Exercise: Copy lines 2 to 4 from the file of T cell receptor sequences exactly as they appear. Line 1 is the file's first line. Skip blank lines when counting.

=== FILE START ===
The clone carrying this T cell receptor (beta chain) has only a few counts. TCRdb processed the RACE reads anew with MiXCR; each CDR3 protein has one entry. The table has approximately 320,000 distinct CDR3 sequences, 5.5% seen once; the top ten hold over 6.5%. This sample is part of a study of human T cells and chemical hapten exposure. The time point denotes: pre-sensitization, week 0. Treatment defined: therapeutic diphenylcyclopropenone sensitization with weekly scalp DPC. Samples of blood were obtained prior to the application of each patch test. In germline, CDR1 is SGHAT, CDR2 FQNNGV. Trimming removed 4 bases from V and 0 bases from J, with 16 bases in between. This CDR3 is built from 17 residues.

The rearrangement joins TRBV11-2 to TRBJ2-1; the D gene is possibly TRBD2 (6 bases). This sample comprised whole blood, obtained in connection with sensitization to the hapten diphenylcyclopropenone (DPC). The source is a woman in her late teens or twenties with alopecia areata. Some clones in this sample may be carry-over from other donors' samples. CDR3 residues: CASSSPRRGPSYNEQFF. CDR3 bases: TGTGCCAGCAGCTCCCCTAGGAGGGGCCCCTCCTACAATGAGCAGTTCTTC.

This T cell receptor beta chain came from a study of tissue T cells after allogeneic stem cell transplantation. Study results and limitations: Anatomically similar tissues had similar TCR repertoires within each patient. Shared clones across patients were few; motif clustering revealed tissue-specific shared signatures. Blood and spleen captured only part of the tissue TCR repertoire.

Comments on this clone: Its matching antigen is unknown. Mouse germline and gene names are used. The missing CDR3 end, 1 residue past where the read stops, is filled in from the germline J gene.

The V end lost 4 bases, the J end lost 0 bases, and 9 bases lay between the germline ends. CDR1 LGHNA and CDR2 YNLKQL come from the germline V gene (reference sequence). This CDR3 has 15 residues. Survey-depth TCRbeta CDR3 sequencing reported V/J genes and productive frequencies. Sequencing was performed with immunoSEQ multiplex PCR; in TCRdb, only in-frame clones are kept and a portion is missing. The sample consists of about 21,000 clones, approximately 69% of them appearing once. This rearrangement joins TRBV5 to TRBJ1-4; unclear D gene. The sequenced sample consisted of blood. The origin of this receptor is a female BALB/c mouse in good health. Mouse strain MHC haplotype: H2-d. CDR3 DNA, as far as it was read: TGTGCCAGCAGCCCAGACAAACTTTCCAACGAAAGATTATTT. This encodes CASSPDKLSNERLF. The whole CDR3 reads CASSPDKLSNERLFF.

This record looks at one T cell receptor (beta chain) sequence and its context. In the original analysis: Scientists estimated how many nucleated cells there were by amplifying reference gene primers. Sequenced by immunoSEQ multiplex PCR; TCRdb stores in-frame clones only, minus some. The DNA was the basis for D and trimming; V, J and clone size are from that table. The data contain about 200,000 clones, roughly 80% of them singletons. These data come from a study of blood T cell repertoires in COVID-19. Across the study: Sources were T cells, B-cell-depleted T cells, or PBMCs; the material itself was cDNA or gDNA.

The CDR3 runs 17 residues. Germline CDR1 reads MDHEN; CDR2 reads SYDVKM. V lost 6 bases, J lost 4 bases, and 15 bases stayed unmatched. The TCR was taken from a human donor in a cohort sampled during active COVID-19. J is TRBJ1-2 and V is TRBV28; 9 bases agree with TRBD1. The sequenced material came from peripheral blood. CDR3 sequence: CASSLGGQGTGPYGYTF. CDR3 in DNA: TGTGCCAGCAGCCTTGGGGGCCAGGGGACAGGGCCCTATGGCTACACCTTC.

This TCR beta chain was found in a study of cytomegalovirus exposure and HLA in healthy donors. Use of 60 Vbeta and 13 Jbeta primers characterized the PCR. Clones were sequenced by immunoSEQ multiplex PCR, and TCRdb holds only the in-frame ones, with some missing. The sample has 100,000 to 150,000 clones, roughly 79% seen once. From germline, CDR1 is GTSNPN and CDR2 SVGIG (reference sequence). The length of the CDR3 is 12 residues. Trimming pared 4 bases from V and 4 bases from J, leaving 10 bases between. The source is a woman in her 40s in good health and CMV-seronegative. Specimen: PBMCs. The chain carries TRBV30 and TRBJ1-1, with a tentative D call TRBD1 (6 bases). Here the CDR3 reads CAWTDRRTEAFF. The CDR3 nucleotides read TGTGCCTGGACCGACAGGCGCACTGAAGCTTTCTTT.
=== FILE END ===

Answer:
The rearrangement joins TRBV11-2 to TRBJ2-1; the D gene is possibly TRBD2 (6 bases). This sample comprised whole blood, obtained in connection with sensitization to the hapten diphenylcyclopropenone (DPC). The source is a woman in her late teens or twenties with alopecia areata. Some clones in this sample may be carry-over from other donors' samples. CDR3 residues: CASSSPRRGPSYNEQFF. CDR3 bases: TGTGCCAGCAGCTCCCCTAGGAGGGGCCCCTCCTACAATGAGCAGTTCTTC.

This T cell receptor beta chain came from a study of tissue T cells after allogeneic stem cell transplantation. Study results and limitations: Anatomically similar tissues had similar TCR repertoires within each patient. Shared clones across patients were few; motif clustering revealed tissue-specific shared signatures. Blood and spleen captured only part of the tissue TCR repertoire.

Comments on this clone: Its matching antigen is unknown. Mouse germline and gene names are used. The missing CDR3 end, 1 residue past where the read stops, is filled in from the germline J gene.